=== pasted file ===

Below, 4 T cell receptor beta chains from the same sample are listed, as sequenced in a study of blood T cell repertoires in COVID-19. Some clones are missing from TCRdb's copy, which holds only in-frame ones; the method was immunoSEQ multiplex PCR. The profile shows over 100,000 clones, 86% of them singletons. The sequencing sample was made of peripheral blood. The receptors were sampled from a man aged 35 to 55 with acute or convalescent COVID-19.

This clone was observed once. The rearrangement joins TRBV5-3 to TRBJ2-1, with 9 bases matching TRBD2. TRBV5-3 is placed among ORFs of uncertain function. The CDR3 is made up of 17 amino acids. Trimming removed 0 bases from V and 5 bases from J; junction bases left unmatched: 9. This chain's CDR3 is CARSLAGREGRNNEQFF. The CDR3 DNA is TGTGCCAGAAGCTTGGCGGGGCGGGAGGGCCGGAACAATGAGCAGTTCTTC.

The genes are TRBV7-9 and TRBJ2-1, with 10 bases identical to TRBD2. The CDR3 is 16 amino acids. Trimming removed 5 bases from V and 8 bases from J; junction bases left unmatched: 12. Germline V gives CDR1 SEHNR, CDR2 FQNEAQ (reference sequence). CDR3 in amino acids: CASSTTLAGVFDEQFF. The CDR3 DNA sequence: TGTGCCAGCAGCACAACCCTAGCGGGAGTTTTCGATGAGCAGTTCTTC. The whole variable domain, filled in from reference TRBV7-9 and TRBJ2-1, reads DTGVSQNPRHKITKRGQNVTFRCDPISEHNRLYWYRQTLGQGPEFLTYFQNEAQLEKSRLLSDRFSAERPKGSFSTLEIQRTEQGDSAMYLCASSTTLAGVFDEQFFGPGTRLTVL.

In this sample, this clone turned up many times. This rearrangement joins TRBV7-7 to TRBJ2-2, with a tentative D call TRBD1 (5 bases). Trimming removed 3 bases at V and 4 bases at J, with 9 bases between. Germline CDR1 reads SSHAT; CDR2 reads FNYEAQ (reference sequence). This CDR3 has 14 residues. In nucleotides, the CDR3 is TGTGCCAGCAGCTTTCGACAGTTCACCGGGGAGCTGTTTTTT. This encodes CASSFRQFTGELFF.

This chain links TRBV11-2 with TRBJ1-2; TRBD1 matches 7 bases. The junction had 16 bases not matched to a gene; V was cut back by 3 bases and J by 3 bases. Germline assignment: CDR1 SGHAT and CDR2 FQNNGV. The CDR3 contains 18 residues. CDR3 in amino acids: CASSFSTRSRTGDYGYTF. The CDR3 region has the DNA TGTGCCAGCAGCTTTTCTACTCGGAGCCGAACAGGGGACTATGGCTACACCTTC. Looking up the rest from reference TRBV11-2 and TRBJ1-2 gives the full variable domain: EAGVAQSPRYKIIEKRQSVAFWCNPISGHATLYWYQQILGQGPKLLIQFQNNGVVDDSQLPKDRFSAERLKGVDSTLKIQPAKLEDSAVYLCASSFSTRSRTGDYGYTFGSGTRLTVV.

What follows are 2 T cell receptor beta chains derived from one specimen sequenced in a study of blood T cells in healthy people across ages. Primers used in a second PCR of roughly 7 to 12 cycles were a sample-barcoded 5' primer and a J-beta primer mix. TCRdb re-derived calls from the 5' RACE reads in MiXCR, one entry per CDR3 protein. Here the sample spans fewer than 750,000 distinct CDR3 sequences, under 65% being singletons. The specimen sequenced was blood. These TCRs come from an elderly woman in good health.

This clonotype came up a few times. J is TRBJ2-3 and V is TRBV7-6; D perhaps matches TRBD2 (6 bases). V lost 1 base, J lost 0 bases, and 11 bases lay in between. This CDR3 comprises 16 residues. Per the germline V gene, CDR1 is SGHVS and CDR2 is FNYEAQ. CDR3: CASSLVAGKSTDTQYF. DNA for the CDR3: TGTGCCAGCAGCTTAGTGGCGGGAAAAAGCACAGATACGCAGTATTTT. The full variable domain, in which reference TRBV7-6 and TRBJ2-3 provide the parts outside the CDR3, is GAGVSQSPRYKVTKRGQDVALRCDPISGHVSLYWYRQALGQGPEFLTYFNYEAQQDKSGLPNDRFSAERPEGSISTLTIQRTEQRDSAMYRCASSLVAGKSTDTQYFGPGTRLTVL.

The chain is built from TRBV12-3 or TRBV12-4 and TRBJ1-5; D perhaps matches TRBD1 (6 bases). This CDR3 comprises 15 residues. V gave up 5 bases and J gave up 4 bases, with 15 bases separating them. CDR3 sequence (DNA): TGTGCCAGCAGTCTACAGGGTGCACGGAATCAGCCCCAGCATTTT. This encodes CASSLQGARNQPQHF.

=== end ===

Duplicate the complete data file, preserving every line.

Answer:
Below, 4 T cell receptor beta chains from the same sample are listed, as sequenced in a study of blood T cell repertoires in COVID-19. Some clones are missing from TCRdb's copy, which holds only in-frame ones; the method was immunoSEQ multiplex PCR. The profile shows over 100,000 clones, 86% of them singletons. The sequencing sample was made of peripheral blood. The receptors were sampled from a man aged 35 to 55 with acute or convalescent COVID-19.

This clone was observed once. The rearrangement joins TRBV5-3 to TRBJ2-1, with 9 bases matching TRBD2. TRBV5-3 is placed among ORFs of uncertain function. The CDR3 is made up of 17 amino acids. Trimming removed 0 bases from V and 5 bases from J; junction bases left unmatched: 9. This chain's CDR3 is CARSLAGREGRNNEQFF. The CDR3 DNA is TGTGCCAGAAGCTTGGCGGGGCGGGAGGGCCGGAACAATGAGCAGTTCTTC.

The genes are TRBV7-9 and TRBJ2-1, with 10 bases identical to TRBD2. The CDR3 is 16 amino acids. Trimming removed 5 bases from V and 8 bases from J; junction bases left unmatched: 12. Germline V gives CDR1 SEHNR, CDR2 FQNEAQ (reference sequence). CDR3 in amino acids: CASSTTLAGVFDEQFF. The CDR3 DNA sequence: TGTGCCAGCAGCACAACCCTAGCGGGAGTTTTCGATGAGCAGTTCTTC. The whole variable domain, filled in from reference TRBV7-9 and TRBJ2-1, reads DTGVSQNPRHKITKRGQNVTFRCDPISEHNRLYWYRQTLGQGPEFLTYFQNEAQLEKSRLLSDRFSAERPKGSFSTLEIQRTEQGDSAMYLCASSTTLAGVFDEQFFGPGTRLTVL.

In this sample, this clone turned up many times. This rearrangement joins TRBV7-7 to TRBJ2-2, with a tentative D call TRBD1 (5 bases). Trimming removed 3 bases at V and 4 bases at J, with 9 bases between. Germline CDR1 reads SSHAT; CDR2 reads FNYEAQ (reference sequence). This CDR3 has 14 residues. In nucleotides, the CDR3 is TGTGCCAGCAGCTTTCGACAGTTCACCGGGGAGCTGTTTTTT. This encodes CASSFRQFTGELFF.

This chain links TRBV11-2 with TRBJ1-2; TRBD1 matches 7 bases. The junction had 16 bases not matched to a gene; V was cut back by 3 bases and J by 3 bases. Germline assignment: CDR1 SGHAT and CDR2 FQNNGV. The CDR3 contains 18 residues. CDR3 in amino acids: CASSFSTRSRTGDYGYTF. The CDR3 region has the DNA TGTGCCAGCAGCTTTTCTACTCGGAGCCGAACAGGGGACTATGGCTACACCTTC. Looking up the rest from reference TRBV11-2 and TRBJ1-2 gives the full variable domain: EAGVAQSPRYKIIEKRQSVAFWCNPISGHATLYWYQQILGQGPKLLIQFQNNGVVDDSQLPKDRFSAERLKGVDSTLKIQPAKLEDSAVYLCASSFSTRSRTGDYGYTFGSGTRLTVV.

What follows are 2 T cell receptor beta chains derived from one specimen sequenced in a study of blood T cells in healthy people across ages. Primers used in a second PCR of roughly 7 to 12 cycles were a sample-barcoded 5' primer and a J-beta primer mix. TCRdb re-derived calls from the 5' RACE reads in MiXCR, one entry per CDR3 protein. Here the sample spans fewer than 750,000 distinct CDR3 sequences, under 65% being singletons. The specimen sequenced was blood. These TCRs come from an elderly woman in good health.

This clonotype came up a few times. J is TRBJ2-3 and V is TRBV7-6; D perhaps matches TRBD2 (6 bases). V lost 1 base, J lost 0 bases, and 11 bases lay in between. This CDR3 comprises 16 residues. Per the germline V gene, CDR1 is SGHVS and CDR2 is FNYEAQ. CDR3: CASSLVAGKSTDTQYF. DNA for the CDR3: TGTGCCAGCAGCTTAGTGGCGGGAAAAAGCACAGATACGCAGTATTTT. The full variable domain, in which reference TRBV7-6 and TRBJ2-3 provide the parts outside the CDR3, is GAGVSQSPRYKVTKRGQDVALRCDPISGHVSLYWYRQALGQGPEFLTYFNYEAQQDKSGLPNDRFSAERPEGSISTLTIQRTEQRDSAMYRCASSLVAGKSTDTQYFGPGTRLTVL.

The chain is built from TRBV12-3 or TRBV12-4 and TRBJ1-5; D perhaps matches TRBD1 (6 bases). This CDR3 comprises 15 residues. V gave up 5 bases and J gave up 4 bases, with 15 bases separating them. CDR3 sequence (DNA): TGTGCCAGCAGTCTACAGGGTGCACGGAATCAGCCCCAGCATTTT. This encodes CASSLQGARNQPQHF.